Several years ago, researchers from the University of Virginia (UVA) and the University of Oxford announced a joint project involving a large international registry of hypertrophic cardiomyopathy (HCM) patients to facilitate research into HCM. Backed with funding from the National Heart Lung and Blood Institute, this project, known as the HCM Registry, includes data from 2,750 patients with HCM at 44 sites in six countries.
This week, researchers from UVA announced their first findings from this registry which suggest that HCM patients can be separated into two basic groups:
- Patients with a known genetic mutation who are not obstructed but have scarring of the heart muscle;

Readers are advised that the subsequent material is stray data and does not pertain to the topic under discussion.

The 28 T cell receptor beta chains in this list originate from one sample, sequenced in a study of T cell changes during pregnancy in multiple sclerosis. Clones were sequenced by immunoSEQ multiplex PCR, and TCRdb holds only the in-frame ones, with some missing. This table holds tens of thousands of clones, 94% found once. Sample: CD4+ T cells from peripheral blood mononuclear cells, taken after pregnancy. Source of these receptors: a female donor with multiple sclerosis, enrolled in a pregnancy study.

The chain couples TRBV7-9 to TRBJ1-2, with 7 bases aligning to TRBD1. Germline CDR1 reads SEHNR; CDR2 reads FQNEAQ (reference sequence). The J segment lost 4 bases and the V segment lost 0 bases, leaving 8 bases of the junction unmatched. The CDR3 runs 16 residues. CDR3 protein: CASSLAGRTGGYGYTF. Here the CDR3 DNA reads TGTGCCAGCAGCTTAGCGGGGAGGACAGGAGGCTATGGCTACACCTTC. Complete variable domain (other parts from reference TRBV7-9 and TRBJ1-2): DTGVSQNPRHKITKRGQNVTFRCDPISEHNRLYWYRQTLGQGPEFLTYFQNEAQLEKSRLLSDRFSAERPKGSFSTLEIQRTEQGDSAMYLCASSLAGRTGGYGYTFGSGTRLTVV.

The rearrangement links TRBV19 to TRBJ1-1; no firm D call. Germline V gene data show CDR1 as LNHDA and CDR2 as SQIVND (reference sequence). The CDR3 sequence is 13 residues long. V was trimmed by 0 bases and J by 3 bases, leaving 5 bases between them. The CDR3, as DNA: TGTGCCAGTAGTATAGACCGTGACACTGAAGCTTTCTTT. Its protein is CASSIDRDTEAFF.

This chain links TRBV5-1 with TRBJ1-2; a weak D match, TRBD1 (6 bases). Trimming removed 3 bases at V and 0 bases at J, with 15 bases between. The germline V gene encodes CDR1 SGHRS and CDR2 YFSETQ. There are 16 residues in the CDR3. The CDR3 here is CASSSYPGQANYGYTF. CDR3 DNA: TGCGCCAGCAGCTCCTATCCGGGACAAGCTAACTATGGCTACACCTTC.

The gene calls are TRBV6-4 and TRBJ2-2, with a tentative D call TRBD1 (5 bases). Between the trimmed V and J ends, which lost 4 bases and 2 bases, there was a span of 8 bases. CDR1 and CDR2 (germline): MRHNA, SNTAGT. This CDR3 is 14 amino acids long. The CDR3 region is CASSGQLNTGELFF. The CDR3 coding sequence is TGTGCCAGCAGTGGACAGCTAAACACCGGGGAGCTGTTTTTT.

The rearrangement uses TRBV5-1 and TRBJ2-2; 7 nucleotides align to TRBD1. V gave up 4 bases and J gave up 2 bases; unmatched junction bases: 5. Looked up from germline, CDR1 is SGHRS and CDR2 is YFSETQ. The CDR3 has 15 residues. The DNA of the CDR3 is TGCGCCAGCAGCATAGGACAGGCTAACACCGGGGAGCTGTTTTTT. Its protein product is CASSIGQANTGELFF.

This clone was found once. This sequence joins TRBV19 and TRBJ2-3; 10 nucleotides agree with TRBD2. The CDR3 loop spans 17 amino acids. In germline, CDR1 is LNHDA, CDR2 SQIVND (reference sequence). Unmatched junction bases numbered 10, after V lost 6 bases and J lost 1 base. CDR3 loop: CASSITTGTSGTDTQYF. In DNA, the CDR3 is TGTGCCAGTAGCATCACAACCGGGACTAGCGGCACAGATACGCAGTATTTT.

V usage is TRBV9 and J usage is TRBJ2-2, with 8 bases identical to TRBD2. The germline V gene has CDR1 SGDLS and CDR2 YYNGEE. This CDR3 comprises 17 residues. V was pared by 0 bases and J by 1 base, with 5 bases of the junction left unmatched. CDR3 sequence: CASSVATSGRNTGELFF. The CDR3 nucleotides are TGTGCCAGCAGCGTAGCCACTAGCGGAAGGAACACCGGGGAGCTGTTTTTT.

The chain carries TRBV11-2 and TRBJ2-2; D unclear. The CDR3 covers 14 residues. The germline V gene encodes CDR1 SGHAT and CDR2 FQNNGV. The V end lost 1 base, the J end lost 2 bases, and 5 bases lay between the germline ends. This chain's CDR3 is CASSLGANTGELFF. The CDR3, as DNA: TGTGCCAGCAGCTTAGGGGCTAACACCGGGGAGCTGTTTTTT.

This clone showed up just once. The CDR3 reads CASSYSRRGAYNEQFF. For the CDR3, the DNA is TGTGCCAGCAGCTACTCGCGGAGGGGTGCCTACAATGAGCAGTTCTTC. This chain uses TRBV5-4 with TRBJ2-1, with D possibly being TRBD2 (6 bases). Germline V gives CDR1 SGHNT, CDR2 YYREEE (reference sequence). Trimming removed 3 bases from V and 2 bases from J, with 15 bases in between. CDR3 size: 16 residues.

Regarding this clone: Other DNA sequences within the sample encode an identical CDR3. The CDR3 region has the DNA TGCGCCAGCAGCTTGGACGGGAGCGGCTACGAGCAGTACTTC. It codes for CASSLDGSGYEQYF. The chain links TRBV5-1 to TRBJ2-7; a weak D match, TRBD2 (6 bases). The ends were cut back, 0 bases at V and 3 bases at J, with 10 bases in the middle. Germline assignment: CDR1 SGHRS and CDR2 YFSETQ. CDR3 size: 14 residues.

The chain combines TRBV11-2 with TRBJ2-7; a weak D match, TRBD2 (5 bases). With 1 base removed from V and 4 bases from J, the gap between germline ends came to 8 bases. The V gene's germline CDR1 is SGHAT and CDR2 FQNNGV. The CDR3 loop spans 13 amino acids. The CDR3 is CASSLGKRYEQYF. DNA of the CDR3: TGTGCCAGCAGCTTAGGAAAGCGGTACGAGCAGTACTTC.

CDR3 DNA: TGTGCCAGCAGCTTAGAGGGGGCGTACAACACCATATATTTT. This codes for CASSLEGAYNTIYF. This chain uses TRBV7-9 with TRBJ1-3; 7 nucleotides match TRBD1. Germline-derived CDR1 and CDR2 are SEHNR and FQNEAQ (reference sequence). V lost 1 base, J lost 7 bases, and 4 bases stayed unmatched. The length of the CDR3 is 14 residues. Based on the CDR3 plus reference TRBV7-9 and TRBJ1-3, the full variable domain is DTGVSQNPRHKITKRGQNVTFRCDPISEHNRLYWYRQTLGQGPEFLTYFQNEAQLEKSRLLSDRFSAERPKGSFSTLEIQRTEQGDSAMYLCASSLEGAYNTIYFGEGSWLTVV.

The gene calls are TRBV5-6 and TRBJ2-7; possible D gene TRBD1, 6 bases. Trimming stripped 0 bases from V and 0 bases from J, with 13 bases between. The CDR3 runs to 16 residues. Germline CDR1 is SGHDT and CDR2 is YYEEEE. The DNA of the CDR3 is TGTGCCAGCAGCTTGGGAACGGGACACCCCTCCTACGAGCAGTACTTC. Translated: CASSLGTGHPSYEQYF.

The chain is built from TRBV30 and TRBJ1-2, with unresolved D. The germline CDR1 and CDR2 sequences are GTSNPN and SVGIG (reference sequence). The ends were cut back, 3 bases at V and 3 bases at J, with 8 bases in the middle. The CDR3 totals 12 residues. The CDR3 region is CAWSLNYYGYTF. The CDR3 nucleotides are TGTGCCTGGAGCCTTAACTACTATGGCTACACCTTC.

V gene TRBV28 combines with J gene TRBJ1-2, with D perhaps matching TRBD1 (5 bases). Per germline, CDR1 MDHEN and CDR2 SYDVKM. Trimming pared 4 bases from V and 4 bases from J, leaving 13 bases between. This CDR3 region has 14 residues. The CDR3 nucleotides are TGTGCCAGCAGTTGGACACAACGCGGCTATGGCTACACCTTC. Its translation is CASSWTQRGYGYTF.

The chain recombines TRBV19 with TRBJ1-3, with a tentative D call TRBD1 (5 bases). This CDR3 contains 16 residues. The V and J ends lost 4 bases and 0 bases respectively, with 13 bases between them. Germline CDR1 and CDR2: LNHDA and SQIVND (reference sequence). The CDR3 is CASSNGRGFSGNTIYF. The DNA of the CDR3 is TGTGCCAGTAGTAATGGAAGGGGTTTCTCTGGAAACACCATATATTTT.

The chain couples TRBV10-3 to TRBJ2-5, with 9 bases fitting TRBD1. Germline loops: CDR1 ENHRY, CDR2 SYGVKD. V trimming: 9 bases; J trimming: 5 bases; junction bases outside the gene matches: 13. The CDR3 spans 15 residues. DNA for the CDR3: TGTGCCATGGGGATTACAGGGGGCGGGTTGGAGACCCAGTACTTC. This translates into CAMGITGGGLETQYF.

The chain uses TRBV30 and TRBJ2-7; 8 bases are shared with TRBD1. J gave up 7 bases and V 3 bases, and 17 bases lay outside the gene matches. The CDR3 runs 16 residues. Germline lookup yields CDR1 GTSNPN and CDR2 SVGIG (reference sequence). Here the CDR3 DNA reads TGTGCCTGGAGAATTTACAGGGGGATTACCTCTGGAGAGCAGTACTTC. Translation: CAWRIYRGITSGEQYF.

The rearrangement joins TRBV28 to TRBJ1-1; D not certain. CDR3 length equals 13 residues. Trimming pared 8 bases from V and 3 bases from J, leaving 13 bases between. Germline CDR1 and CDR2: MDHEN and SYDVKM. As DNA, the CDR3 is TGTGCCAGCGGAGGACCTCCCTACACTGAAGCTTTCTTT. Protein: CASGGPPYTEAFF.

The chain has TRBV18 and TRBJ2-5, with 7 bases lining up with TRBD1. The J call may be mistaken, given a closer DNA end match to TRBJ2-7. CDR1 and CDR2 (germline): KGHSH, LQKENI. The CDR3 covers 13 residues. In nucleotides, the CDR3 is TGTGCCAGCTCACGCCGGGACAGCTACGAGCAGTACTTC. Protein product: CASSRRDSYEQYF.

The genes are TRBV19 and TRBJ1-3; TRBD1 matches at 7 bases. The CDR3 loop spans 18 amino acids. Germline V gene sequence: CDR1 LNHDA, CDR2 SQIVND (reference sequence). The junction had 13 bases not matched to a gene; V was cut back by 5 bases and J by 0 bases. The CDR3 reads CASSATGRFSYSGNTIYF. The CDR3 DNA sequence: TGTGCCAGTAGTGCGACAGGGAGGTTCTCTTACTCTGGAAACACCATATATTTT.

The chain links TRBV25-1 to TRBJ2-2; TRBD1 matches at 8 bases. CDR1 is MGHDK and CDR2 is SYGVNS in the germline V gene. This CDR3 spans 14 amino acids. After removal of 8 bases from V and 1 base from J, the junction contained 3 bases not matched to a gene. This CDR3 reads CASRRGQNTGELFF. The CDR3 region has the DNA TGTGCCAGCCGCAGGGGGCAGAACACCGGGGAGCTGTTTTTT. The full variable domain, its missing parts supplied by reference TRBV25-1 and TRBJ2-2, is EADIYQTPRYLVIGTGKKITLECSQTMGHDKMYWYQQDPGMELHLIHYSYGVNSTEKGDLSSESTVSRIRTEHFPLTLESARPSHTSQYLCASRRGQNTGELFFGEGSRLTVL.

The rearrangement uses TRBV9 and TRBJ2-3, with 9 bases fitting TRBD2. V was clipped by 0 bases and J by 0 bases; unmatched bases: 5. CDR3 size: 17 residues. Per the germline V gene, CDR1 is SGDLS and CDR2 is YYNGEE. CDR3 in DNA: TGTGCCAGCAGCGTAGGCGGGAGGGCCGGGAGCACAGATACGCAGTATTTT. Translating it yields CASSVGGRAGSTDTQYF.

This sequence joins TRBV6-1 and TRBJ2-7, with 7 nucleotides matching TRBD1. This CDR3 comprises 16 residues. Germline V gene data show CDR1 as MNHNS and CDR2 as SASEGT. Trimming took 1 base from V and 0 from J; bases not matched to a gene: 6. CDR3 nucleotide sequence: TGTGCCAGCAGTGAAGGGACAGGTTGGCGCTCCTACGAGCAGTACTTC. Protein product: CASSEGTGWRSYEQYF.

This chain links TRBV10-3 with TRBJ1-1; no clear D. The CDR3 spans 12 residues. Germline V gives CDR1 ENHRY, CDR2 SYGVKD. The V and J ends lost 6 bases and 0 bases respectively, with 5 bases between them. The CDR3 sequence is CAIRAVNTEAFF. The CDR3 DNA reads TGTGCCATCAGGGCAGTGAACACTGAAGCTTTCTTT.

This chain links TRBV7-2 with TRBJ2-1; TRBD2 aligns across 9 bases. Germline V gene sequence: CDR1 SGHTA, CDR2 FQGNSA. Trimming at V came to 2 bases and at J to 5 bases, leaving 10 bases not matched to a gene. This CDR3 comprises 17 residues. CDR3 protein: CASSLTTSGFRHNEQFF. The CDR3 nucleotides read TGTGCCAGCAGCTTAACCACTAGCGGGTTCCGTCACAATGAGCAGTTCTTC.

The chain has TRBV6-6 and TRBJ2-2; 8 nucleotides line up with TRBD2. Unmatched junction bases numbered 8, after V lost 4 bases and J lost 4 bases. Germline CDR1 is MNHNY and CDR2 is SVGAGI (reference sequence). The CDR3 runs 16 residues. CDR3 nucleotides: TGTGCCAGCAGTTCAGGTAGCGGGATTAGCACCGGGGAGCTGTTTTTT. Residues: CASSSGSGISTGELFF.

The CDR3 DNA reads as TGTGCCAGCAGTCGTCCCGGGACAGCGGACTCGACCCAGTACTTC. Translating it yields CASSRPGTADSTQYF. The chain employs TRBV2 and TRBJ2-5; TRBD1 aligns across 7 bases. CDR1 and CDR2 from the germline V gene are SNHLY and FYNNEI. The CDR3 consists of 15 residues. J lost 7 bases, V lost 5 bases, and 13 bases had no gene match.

- Patients who do not have a known genetic mutation and do not exhibit scarring, but who do have a significant amount of obstruction to blood flow.
According to Dr. Christopher Kramer of UVA, this information should provide doctors with information that allows them to better assess the degree of risk to any particular patient, and to help inform a treatment strategy for each patient based on his or her unique profile.